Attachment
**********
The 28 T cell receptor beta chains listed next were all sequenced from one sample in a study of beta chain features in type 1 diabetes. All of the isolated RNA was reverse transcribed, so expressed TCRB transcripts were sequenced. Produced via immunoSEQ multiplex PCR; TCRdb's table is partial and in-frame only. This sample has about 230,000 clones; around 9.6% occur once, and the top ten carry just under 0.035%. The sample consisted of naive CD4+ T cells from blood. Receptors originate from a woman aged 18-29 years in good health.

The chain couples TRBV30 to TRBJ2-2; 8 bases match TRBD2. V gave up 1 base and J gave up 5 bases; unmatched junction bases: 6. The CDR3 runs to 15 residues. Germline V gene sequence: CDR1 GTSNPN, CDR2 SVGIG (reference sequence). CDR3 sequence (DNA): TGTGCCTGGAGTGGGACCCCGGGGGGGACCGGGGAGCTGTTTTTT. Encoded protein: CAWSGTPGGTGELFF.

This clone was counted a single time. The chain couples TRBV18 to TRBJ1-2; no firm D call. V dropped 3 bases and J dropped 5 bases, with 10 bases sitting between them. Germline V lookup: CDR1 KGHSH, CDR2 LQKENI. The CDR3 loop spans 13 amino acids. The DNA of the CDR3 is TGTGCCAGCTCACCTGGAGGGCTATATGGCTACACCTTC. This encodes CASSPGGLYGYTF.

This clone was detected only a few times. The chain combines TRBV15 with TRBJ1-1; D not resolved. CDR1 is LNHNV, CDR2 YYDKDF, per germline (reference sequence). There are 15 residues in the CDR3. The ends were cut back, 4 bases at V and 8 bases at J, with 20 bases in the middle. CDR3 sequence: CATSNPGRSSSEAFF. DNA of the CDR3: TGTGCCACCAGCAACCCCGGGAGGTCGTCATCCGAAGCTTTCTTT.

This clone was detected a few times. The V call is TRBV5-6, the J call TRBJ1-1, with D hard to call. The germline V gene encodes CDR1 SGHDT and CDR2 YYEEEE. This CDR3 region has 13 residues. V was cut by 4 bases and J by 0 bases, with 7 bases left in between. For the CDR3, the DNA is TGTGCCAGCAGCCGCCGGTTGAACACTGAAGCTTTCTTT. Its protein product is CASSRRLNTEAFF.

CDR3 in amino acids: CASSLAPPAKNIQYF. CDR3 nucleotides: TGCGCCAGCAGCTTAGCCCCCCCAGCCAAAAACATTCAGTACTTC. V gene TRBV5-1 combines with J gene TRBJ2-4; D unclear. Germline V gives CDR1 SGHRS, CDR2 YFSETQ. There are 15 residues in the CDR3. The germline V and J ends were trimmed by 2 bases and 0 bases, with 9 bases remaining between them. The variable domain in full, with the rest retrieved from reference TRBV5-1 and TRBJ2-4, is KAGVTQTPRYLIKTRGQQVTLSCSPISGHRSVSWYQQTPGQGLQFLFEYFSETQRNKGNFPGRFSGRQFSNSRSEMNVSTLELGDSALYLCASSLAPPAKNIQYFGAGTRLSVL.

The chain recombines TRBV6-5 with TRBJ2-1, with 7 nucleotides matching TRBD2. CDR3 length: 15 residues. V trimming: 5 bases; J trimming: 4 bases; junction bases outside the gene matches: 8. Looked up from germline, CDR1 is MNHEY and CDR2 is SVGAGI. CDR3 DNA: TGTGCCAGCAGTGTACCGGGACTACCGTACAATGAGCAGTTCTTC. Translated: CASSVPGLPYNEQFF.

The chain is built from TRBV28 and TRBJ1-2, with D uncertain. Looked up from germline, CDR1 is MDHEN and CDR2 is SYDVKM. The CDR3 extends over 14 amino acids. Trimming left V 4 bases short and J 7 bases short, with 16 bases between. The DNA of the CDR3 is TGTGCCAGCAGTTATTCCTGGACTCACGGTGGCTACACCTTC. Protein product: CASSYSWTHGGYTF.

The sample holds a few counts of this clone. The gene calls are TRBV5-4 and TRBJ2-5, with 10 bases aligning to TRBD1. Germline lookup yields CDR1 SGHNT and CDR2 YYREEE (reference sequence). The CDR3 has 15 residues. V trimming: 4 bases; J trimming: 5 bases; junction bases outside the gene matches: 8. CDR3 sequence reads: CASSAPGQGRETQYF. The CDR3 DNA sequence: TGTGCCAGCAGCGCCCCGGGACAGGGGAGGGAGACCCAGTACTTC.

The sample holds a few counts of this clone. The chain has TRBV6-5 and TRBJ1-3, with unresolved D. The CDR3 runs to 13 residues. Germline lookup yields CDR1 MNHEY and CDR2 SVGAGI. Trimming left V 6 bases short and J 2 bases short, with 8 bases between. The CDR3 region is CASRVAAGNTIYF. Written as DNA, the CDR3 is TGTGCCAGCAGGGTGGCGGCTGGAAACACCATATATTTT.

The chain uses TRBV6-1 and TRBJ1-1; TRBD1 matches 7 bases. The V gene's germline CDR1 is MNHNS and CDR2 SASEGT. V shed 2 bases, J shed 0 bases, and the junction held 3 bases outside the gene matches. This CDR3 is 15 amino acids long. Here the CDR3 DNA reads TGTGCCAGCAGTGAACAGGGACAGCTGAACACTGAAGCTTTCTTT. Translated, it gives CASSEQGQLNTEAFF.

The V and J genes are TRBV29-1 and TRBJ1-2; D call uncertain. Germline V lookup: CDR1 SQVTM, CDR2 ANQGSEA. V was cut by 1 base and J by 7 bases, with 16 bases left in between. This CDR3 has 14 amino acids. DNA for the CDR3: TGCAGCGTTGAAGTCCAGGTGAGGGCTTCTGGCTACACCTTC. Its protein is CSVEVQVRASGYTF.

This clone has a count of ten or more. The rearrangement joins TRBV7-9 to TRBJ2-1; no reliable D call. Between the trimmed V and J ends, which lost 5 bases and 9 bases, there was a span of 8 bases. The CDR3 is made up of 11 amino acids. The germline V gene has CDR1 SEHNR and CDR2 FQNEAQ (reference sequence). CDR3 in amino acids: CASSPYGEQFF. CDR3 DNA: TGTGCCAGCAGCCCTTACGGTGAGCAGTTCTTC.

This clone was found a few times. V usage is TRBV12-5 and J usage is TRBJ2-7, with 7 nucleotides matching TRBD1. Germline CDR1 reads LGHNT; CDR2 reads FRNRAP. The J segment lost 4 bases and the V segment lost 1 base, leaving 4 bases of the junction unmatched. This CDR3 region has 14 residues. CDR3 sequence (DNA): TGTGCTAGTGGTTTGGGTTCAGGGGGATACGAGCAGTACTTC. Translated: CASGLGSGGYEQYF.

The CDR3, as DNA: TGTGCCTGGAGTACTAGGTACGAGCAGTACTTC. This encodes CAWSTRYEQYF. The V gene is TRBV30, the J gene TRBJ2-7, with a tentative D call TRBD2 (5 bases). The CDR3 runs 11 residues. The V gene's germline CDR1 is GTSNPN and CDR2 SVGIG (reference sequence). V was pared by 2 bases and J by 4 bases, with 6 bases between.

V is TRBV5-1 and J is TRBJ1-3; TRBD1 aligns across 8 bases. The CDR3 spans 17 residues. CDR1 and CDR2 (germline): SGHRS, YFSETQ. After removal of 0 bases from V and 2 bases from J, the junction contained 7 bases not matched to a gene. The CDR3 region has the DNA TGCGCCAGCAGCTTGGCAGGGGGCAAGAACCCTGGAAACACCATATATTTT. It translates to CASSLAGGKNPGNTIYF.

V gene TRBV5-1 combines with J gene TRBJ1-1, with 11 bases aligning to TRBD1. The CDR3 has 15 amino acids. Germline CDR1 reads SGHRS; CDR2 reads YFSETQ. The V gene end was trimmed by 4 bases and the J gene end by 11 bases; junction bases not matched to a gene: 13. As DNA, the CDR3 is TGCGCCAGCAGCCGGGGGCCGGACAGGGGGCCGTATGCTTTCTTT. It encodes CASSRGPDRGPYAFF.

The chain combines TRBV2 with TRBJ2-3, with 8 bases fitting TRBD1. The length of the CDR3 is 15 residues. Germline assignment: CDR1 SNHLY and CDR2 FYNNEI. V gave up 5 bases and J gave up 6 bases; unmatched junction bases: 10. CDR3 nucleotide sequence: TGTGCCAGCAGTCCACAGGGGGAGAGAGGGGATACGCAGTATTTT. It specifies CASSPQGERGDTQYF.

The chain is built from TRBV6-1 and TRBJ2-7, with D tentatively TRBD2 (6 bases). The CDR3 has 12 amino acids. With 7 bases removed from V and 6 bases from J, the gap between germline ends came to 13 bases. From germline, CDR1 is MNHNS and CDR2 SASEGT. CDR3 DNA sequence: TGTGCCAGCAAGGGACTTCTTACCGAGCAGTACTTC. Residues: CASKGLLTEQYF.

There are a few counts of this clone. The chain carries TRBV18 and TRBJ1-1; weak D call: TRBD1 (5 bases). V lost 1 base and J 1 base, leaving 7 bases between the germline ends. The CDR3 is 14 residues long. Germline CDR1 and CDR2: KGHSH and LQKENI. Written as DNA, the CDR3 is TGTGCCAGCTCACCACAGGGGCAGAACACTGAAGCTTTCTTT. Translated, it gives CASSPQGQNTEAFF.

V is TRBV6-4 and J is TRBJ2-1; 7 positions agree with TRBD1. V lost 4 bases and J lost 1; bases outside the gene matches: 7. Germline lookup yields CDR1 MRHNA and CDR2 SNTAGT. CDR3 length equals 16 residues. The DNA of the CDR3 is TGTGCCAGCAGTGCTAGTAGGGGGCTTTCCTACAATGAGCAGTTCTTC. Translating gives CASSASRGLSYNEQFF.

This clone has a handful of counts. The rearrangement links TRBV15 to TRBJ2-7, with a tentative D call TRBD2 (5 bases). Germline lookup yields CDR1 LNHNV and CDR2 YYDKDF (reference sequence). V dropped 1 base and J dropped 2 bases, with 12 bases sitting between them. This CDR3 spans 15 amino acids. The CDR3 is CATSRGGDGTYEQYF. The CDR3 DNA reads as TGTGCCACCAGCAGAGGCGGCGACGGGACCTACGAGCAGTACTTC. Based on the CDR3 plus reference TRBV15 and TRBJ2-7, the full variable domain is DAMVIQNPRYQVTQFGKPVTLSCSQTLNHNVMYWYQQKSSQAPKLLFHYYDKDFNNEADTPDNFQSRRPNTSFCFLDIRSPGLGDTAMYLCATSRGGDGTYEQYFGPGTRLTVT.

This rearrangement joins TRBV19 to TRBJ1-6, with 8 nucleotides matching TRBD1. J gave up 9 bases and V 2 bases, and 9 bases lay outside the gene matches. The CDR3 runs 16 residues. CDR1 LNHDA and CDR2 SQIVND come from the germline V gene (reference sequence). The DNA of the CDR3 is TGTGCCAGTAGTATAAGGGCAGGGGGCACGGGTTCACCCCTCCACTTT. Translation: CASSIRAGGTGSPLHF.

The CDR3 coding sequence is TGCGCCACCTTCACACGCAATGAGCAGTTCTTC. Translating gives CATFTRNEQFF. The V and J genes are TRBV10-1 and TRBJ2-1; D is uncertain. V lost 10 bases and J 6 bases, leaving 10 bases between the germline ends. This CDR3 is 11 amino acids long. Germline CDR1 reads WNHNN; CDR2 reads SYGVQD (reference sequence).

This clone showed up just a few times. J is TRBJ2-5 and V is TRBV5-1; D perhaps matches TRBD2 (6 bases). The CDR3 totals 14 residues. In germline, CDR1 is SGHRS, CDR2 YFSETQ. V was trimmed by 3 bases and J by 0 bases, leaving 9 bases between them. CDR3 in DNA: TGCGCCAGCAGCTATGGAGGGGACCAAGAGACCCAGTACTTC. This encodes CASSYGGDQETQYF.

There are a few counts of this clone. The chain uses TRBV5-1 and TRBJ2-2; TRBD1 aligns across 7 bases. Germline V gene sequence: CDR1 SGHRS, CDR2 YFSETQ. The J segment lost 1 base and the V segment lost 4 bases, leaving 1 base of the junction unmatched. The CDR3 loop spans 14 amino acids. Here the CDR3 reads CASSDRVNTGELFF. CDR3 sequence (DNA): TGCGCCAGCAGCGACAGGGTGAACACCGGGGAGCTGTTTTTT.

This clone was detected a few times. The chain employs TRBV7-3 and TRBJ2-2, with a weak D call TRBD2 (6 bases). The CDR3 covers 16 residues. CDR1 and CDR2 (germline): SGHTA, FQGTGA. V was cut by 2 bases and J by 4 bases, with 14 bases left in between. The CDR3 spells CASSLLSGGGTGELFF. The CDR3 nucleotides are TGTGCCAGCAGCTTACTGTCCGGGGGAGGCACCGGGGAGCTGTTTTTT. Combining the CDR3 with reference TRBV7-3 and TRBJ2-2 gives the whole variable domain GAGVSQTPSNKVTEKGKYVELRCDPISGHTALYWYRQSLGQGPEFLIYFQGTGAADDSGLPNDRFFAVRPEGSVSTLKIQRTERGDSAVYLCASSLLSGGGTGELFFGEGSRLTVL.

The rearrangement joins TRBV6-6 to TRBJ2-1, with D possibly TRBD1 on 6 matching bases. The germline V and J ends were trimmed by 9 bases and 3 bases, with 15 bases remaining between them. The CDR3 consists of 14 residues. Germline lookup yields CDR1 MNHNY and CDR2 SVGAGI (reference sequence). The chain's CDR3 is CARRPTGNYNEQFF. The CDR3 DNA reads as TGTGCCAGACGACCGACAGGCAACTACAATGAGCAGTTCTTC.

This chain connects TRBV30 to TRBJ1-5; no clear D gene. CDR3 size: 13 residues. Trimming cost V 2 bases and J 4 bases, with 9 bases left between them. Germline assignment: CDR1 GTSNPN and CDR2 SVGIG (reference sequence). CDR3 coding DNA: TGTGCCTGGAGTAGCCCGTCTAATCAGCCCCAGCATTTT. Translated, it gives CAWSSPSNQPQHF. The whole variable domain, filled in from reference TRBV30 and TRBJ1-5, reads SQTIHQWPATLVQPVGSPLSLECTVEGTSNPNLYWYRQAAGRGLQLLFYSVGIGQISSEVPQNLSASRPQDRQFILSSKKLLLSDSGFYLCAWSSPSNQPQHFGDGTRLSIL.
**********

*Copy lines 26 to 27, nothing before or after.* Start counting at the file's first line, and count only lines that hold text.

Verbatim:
There are a few counts of this clone. The chain uses TRBV5-1 and TRBJ2-2; TRBD1 aligns across 7 bases. Germline V gene sequence: CDR1 SGHRS, CDR2 YFSETQ. The J segment lost 1 base and the V segment lost 4 bases, leaving 1 base of the junction unmatched. The CDR3 loop spans 14 amino acids. Here the CDR3 reads CASSDRVNTGELFF. CDR3 sequence (DNA): TGCGCCAGCAGCGACAGGGTGAACACCGGGGAGCTGTTTTTT.

This clone was detected a few times. The chain employs TRBV7-3 and TRBJ2-2, with a weak D call TRBD2 (6 bases). The CDR3 covers 16 residues. CDR1 and CDR2 (germline): SGHTA, FQGTGA. V was cut by 2 bases and J by 4 bases, with 14 bases left in between. The CDR3 spells CASSLLSGGGTGELFF. The CDR3 nucleotides are TGTGCCAGCAGCTTACTGTCCGGGGGAGGCACCGGGGAGCTGTTTTTT. Combining the CDR3 with reference TRBV7-3 and TRBJ2-2 gives the whole variable domain GAGVSQTPSNKVTEKGKYVELRCDPISGHTALYWYRQSLGQGPEFLIYFQGTGAADDSGLPNDRFFAVRPEGSVSTLKIQRTERGDSAVYLCASSLLSGGGTGELFFGEGSRLTVL.